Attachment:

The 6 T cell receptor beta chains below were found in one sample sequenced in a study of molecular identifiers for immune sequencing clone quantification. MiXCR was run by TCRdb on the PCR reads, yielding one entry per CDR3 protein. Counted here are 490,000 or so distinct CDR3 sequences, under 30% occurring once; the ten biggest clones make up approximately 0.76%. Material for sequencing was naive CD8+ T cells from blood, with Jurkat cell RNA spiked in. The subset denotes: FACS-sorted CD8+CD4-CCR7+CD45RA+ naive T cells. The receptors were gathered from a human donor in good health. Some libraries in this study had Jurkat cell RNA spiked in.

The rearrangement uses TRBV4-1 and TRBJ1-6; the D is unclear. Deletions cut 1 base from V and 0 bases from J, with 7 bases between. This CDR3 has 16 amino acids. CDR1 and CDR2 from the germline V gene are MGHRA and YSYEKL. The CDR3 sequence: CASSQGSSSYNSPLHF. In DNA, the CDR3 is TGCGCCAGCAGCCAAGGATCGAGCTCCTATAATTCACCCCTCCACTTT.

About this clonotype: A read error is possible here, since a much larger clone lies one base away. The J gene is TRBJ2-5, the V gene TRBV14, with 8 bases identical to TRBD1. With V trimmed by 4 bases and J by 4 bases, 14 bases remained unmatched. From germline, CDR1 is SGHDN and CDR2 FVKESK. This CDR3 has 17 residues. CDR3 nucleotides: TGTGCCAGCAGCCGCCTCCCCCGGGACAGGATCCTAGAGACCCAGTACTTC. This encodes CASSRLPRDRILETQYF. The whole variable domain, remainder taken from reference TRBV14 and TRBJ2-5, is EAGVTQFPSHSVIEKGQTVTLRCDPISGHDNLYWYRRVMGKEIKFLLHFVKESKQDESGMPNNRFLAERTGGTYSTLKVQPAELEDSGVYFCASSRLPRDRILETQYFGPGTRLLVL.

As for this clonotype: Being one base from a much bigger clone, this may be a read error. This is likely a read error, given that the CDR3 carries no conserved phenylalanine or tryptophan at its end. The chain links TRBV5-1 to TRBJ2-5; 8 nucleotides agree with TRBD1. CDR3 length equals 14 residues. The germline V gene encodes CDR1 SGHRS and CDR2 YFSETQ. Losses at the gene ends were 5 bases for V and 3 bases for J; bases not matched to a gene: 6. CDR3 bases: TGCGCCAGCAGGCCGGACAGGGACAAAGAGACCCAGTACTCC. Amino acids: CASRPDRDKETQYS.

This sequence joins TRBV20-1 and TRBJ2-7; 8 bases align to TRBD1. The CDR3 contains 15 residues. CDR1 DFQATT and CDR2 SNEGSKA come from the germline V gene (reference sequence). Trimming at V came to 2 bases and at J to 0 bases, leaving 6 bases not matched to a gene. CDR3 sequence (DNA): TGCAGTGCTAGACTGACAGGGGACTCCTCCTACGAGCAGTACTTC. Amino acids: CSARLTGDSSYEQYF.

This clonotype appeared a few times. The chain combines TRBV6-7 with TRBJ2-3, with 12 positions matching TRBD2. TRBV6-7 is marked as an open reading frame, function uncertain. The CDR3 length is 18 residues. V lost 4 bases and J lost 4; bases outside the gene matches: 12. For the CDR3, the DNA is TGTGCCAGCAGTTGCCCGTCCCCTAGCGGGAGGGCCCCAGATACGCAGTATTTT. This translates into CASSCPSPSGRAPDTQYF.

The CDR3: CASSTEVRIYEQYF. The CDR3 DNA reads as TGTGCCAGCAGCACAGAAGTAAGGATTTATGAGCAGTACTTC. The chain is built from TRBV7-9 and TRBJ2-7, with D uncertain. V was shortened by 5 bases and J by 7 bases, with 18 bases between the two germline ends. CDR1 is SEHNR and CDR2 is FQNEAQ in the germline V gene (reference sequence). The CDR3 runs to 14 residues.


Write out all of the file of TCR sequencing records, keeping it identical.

The 6 T cell receptor beta chains below were found in one sample sequenced in a study of molecular identifiers for immune sequencing clone quantification. MiXCR was run by TCRdb on the PCR reads, yielding one entry per CDR3 protein. Counted here are 490,000 or so distinct CDR3 sequences, under 30% occurring once; the ten biggest clones make up approximately 0.76%. Material for sequencing was naive CD8+ T cells from blood, with Jurkat cell RNA spiked in. The subset denotes: FACS-sorted CD8+CD4-CCR7+CD45RA+ naive T cells. The receptors were gathered from a human donor in good health. Some libraries in this study had Jurkat cell RNA spiked in.

The rearrangement uses TRBV4-1 and TRBJ1-6; the D is unclear. Deletions cut 1 base from V and 0 bases from J, with 7 bases between. This CDR3 has 16 amino acids. CDR1 and CDR2 from the germline V gene are MGHRA and YSYEKL. The CDR3 sequence: CASSQGSSSYNSPLHF. In DNA, the CDR3 is TGCGCCAGCAGCCAAGGATCGAGCTCCTATAATTCACCCCTCCACTTT.

About this clonotype: A read error is possible here, since a much larger clone lies one base away. The J gene is TRBJ2-5, the V gene TRBV14, with 8 bases identical to TRBD1. With V trimmed by 4 bases and J by 4 bases, 14 bases remained unmatched. From germline, CDR1 is SGHDN and CDR2 FVKESK. This CDR3 has 17 residues. CDR3 nucleotides: TGTGCCAGCAGCCGCCTCCCCCGGGACAGGATCCTAGAGACCCAGTACTTC. This encodes CASSRLPRDRILETQYF. The whole variable domain, remainder taken from reference TRBV14 and TRBJ2-5, is EAGVTQFPSHSVIEKGQTVTLRCDPISGHDNLYWYRRVMGKEIKFLLHFVKESKQDESGMPNNRFLAERTGGTYSTLKVQPAELEDSGVYFCASSRLPRDRILETQYFGPGTRLLVL.

As for this clonotype: Being one base from a much bigger clone, this may be a read error. This is likely a read error, given that the CDR3 carries no conserved phenylalanine or tryptophan at its end. The chain links TRBV5-1 to TRBJ2-5; 8 nucleotides agree with TRBD1. CDR3 length equals 14 residues. The germline V gene encodes CDR1 SGHRS and CDR2 YFSETQ. Losses at the gene ends were 5 bases for V and 3 bases for J; bases not matched to a gene: 6. CDR3 bases: TGCGCCAGCAGGCCGGACAGGGACAAAGAGACCCAGTACTCC. Amino acids: CASRPDRDKETQYS.

This sequence joins TRBV20-1 and TRBJ2-7; 8 bases align to TRBD1. The CDR3 contains 15 residues. CDR1 DFQATT and CDR2 SNEGSKA come from the germline V gene (reference sequence). Trimming at V came to 2 bases and at J to 0 bases, leaving 6 bases not matched to a gene. CDR3 sequence (DNA): TGCAGTGCTAGACTGACAGGGGACTCCTCCTACGAGCAGTACTTC. Amino acids: CSARLTGDSSYEQYF.

This clonotype appeared a few times. The chain combines TRBV6-7 with TRBJ2-3, with 12 positions matching TRBD2. TRBV6-7 is marked as an open reading frame, function uncertain. The CDR3 length is 18 residues. V lost 4 bases and J lost 4; bases outside the gene matches: 12. For the CDR3, the DNA is TGTGCCAGCAGTTGCCCGTCCCCTAGCGGGAGGGCCCCAGATACGCAGTATTTT. This translates into CASSCPSPSGRAPDTQYF.

The CDR3: CASSTEVRIYEQYF. The CDR3 DNA reads as TGTGCCAGCAGCACAGAAGTAAGGATTTATGAGCAGTACTTC. The chain is built from TRBV7-9 and TRBJ2-7, with D uncertain. V was shortened by 5 bases and J by 7 bases, with 18 bases between the two germline ends. CDR1 is SEHNR and CDR2 is FQNEAQ in the germline V gene (reference sequence). The CDR3 runs to 14 residues.